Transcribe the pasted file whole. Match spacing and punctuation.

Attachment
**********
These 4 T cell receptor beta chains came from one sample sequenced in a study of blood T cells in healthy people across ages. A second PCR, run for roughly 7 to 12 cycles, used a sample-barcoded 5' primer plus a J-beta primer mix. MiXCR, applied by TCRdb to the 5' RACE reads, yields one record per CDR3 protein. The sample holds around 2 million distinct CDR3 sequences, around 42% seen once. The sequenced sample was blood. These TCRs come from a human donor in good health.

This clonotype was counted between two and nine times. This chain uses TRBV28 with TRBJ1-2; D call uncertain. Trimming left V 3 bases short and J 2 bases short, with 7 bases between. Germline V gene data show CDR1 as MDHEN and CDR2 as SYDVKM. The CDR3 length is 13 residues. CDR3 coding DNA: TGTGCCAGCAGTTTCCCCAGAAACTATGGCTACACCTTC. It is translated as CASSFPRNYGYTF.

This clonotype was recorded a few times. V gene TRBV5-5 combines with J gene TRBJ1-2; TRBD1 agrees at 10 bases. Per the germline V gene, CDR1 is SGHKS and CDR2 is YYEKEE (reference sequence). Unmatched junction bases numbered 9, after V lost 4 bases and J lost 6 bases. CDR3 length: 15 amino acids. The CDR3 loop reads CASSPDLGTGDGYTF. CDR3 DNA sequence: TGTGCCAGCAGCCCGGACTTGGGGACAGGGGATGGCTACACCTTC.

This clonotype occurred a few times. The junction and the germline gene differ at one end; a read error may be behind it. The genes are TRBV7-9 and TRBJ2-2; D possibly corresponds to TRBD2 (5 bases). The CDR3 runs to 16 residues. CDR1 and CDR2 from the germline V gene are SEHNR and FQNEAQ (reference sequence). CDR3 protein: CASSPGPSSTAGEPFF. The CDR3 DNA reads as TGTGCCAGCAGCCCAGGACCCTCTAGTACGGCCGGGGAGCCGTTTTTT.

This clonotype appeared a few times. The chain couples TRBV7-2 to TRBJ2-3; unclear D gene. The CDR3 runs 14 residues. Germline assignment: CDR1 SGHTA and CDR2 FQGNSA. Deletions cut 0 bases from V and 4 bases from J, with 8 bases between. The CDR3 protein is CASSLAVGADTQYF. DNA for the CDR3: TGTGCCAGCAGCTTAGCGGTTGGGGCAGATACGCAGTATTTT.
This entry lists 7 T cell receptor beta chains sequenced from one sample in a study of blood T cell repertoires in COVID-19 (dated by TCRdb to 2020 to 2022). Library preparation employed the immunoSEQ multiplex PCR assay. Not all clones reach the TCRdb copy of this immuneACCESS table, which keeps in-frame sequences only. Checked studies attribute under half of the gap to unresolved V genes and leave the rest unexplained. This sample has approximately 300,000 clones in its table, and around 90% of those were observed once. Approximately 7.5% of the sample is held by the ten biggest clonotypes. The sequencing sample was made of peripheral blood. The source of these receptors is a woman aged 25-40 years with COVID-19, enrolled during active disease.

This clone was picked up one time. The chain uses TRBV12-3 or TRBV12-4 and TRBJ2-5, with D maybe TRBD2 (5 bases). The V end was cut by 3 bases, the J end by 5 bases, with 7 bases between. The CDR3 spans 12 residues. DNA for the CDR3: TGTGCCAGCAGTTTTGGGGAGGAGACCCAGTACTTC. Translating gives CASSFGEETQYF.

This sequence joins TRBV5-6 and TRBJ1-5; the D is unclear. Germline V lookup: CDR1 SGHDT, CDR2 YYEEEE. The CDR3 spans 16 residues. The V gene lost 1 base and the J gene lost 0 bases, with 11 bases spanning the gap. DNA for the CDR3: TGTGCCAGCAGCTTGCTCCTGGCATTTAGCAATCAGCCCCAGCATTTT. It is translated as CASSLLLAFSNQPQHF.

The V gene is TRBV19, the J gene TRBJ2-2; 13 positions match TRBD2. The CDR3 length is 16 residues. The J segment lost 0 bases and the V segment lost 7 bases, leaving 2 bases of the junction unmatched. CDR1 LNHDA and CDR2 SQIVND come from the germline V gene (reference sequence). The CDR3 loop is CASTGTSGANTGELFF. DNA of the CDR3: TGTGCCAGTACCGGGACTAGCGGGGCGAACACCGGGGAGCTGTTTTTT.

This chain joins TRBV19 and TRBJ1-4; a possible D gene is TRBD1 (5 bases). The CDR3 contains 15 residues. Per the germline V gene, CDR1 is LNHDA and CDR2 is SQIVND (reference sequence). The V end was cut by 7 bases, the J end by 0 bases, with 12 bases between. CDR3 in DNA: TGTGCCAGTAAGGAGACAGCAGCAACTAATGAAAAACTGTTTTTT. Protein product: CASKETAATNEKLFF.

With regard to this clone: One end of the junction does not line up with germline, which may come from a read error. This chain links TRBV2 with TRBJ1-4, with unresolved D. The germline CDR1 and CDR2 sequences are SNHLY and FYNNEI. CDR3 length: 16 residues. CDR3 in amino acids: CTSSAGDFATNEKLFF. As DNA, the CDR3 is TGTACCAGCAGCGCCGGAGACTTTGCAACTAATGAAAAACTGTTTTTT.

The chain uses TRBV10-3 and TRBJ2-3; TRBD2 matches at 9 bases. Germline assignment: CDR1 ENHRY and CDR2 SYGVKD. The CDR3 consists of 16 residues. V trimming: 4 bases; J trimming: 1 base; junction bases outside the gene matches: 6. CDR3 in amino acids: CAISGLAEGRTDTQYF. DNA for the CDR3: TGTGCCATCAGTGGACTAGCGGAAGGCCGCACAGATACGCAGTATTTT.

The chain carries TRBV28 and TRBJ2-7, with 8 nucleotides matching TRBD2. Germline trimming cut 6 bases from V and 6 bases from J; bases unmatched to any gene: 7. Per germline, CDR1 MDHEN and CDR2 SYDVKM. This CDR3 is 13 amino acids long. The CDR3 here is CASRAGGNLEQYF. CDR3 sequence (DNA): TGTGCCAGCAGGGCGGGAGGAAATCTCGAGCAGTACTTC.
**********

These 4 T cell receptor beta chains came from one sample sequenced in a study of blood T cells in healthy people across ages. A second PCR, run for roughly 7 to 12 cycles, used a sample-barcoded 5' primer plus a J-beta primer mix. MiXCR, applied by TCRdb to the 5' RACE reads, yields one record per CDR3 protein. The sample holds around 2 million distinct CDR3 sequences, around 42% seen once. The sequenced sample was blood. These TCRs come from a human donor in good health.

This clonotype was counted between two and nine times. This chain uses TRBV28 with TRBJ1-2; D call uncertain. Trimming left V 3 bases short and J 2 bases short, with 7 bases between. Germline V gene data show CDR1 as MDHEN and CDR2 as SYDVKM. The CDR3 length is 13 residues. CDR3 coding DNA: TGTGCCAGCAGTTTCCCCAGAAACTATGGCTACACCTTC. It is translated as CASSFPRNYGYTF.

This clonotype was recorded a few times. V gene TRBV5-5 combines with J gene TRBJ1-2; TRBD1 agrees at 10 bases. Per the germline V gene, CDR1 is SGHKS and CDR2 is YYEKEE (reference sequence). Unmatched junction bases numbered 9, after V lost 4 bases and J lost 6 bases. CDR3 length: 15 amino acids. The CDR3 loop reads CASSPDLGTGDGYTF. CDR3 DNA sequence: TGTGCCAGCAGCCCGGACTTGGGGACAGGGGATGGCTACACCTTC.

This clonotype occurred a few times. The junction and the germline gene differ at one end; a read error may be behind it. The genes are TRBV7-9 and TRBJ2-2; D possibly corresponds to TRBD2 (5 bases). The CDR3 runs to 16 residues. CDR1 and CDR2 from the germline V gene are SEHNR and FQNEAQ (reference sequence). CDR3 protein: CASSPGPSSTAGEPFF. The CDR3 DNA reads as TGTGCCAGCAGCCCAGGACCCTCTAGTACGGCCGGGGAGCCGTTTTTT.

This clonotype appeared a few times. The chain couples TRBV7-2 to TRBJ2-3; unclear D gene. The CDR3 runs 14 residues. Germline assignment: CDR1 SGHTA and CDR2 FQGNSA. Deletions cut 0 bases from V and 4 bases from J, with 8 bases between. The CDR3 protein is CASSLAVGADTQYF. DNA for the CDR3: TGTGCCAGCAGCTTAGCGGTTGGGGCAGATACGCAGTATTTT.
This entry lists 7 T cell receptor beta chains sequenced from one sample in a study of blood T cell repertoires in COVID-19 (dated by TCRdb to 2020 to 2022). Library preparation employed the immunoSEQ multiplex PCR assay. Not all clones reach the TCRdb copy of this immuneACCESS table, which keeps in-frame sequences only. Checked studies attribute under half of the gap to unresolved V genes and leave the rest unexplained. This sample has approximately 300,000 clones in its table, and around 90% of those were observed once. Approximately 7.5% of the sample is held by the ten biggest clonotypes. The sequencing sample was made of peripheral blood. The source of these receptors is a woman aged 25-40 years with COVID-19, enrolled during active disease.

This clone was picked up one time. The chain uses TRBV12-3 or TRBV12-4 and TRBJ2-5, with D maybe TRBD2 (5 bases). The V end was cut by 3 bases, the J end by 5 bases, with 7 bases between. The CDR3 spans 12 residues. DNA for the CDR3: TGTGCCAGCAGTTTTGGGGAGGAGACCCAGTACTTC. Translating gives CASSFGEETQYF.

This sequence joins TRBV5-6 and TRBJ1-5; the D is unclear. Germline V lookup: CDR1 SGHDT, CDR2 YYEEEE. The CDR3 spans 16 residues. The V gene lost 1 base and the J gene lost 0 bases, with 11 bases spanning the gap. DNA for the CDR3: TGTGCCAGCAGCTTGCTCCTGGCATTTAGCAATCAGCCCCAGCATTTT. It is translated as CASSLLLAFSNQPQHF.

The V gene is TRBV19, the J gene TRBJ2-2; 13 positions match TRBD2. The CDR3 length is 16 residues. The J segment lost 0 bases and the V segment lost 7 bases, leaving 2 bases of the junction unmatched. CDR1 LNHDA and CDR2 SQIVND come from the germline V gene (reference sequence). The CDR3 loop is CASTGTSGANTGELFF. DNA of the CDR3: TGTGCCAGTACCGGGACTAGCGGGGCGAACACCGGGGAGCTGTTTTTT.

This chain joins TRBV19 and TRBJ1-4; a possible D gene is TRBD1 (5 bases). The CDR3 contains 15 residues. Per the germline V gene, CDR1 is LNHDA and CDR2 is SQIVND (reference sequence). The V end was cut by 7 bases, the J end by 0 bases, with 12 bases between. CDR3 in DNA: TGTGCCAGTAAGGAGACAGCAGCAACTAATGAAAAACTGTTTTTT. Protein product: CASKETAATNEKLFF.

With regard to this clone: One end of the junction does not line up with germline, which may come from a read error. This chain links TRBV2 with TRBJ1-4, with unresolved D. The germline CDR1 and CDR2 sequences are SNHLY and FYNNEI. CDR3 length: 16 residues. CDR3 in amino acids: CTSSAGDFATNEKLFF. As DNA, the CDR3 is TGTACCAGCAGCGCCGGAGACTTTGCAACTAATGAAAAACTGTTTTTT.

The chain uses TRBV10-3 and TRBJ2-3; TRBD2 matches at 9 bases. Germline assignment: CDR1 ENHRY and CDR2 SYGVKD. The CDR3 consists of 16 residues. V trimming: 4 bases; J trimming: 1 base; junction bases outside the gene matches: 6. CDR3 in amino acids: CAISGLAEGRTDTQYF. DNA for the CDR3: TGTGCCATCAGTGGACTAGCGGAAGGCCGCACAGATACGCAGTATTTT.

The chain carries TRBV28 and TRBJ2-7, with 8 nucleotides matching TRBD2. Germline trimming cut 6 bases from V and 6 bases from J; bases unmatched to any gene: 7. Per germline, CDR1 MDHEN and CDR2 SYDVKM. This CDR3 is 13 amino acids long. The CDR3 here is CASRAGGNLEQYF. CDR3 sequence (DNA): TGTGCCAGCAGGGCGGGAGGAAATCTCGAGCAGTACTTC.